The Priesthood of the Believer

One of the most important principles derived from the Protestant Reformation is the priesthood of the believer. Martin Luther wanted Christians to understand that, in God’s eyes, the people were not second-class citizens as compared to the clergy or the nobility. Instead, new covenant believers are all saints, kings, and priests. There are three fundamental principles of the Protestant Reformation: the supremacy of the Scriptures over tradition, the supremacy of faith over works, and the supremacy of the Christian people over an exclusive priesthood. The first may be called the objective, the second the subjective, the third the social or ecclesiastical principle.

While Martin Luther did not use the exact phrase “priesthood of all believers,” he infers a general priesthood in Christendom in his 1520 “To the Christian Nobility of the German People.” He said that all Christians “are truly of the spiritual estate, and there is no difference among them, save of office alone”. When Paul says that believers are part of one body, one Lord, by one Spirit, one baptism, and called in one hope of your calling (Ephesians 4:4-6), he means that there is no distinction, that we are all one in Christ (Galatians 3:28).  Luther continues, “It is faith that makes men priests, faith that unites them to Christ, and gives them the indwelling of the Holy Spirit, whereby they become filled with all holy grace and heavenly power. The inward anointing – this oil, better than any that ever came from the horn of bishop or pope – gives them not the name only, but the nature, the purity, the power of priests; and this anointing have all they received who are believers in Christ.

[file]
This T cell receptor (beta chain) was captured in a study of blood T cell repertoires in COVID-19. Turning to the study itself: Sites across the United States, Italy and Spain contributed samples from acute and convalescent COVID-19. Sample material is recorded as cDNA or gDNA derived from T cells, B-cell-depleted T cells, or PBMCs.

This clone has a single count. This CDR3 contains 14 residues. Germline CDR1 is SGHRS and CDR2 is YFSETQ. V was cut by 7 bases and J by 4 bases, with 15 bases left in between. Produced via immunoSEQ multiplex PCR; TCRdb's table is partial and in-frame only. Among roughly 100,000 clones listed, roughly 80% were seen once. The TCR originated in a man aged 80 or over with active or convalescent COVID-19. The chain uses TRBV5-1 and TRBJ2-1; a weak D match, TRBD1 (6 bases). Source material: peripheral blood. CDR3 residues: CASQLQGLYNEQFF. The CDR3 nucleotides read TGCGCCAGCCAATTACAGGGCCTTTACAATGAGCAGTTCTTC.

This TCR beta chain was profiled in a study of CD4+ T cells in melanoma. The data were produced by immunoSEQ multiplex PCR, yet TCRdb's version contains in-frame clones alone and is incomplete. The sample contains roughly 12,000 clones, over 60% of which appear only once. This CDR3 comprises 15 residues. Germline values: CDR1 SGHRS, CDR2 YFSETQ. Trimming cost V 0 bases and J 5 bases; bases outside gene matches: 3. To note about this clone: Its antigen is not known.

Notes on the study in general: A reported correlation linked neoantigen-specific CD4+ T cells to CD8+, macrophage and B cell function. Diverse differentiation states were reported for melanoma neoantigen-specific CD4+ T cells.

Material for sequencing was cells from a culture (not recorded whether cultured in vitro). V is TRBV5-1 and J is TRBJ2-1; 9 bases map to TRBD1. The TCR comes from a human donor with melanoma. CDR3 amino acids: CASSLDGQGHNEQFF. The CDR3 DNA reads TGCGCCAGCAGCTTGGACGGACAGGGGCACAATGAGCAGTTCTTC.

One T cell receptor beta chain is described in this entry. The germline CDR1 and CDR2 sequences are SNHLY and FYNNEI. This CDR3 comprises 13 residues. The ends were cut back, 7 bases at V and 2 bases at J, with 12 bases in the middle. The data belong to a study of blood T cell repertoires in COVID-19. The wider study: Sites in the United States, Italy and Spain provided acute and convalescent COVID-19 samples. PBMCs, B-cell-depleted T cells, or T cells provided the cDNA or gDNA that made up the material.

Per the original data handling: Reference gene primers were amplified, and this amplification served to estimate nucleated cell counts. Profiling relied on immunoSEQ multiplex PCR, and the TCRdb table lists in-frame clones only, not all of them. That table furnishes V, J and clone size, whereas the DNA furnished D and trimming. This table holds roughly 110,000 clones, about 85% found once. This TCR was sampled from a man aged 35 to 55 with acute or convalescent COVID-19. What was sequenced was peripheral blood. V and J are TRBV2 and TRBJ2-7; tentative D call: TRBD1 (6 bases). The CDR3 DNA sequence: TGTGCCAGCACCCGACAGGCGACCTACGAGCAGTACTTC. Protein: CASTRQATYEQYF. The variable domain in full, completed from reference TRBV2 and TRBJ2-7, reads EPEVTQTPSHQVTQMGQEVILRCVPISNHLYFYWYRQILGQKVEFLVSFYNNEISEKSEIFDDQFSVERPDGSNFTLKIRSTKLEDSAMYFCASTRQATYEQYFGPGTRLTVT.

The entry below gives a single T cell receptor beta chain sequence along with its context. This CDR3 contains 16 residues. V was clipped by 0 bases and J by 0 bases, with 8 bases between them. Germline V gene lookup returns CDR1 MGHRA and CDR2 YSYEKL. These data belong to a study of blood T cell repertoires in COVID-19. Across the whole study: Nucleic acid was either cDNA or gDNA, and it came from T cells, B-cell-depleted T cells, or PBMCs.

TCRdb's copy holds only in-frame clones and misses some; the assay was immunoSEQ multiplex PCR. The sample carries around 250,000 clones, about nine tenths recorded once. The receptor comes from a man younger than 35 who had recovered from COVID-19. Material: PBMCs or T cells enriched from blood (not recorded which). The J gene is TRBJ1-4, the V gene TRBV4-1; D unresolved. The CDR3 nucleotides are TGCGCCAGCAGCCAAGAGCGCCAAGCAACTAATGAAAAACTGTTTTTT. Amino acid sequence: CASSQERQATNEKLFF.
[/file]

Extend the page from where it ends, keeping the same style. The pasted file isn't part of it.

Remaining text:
“But you are A CHOSEN RACE, A royal PRIESTHOOD, A HOLY NATION, A PEOPLE FOR God’s OWN POSSESSION, so that you may proclaim the excellencies of Him who has called you out of darkness into His marvelous light; for you once were NOT A PEOPLE, but now you are THE PEOPLE OF GOD; you had NOT RECEIVED MERCY, but now you have RECEIVED MERCY” (1 Peter 2:9-10)

Peter acknowledges that as chosen ones (Ephesians 1:4), the believer is automatically part of “a royal priesthood” and a Holy Nation, meaning that he has been set apart for a divine purpose as “a people for God’s own possession”.  This divine purpose is “so that you may proclaim the excellencies of Him who has called you out of darkness into His marvelous light” and this empowerment only happens to the one who has accepted his position as priest by receiving His mercy. The new covenant believer-priest recognizes that he belongs to God and derives his accountability from that position. New Testament believers have been commissioned into God’s army of servant priests.

Spiritual sacrifices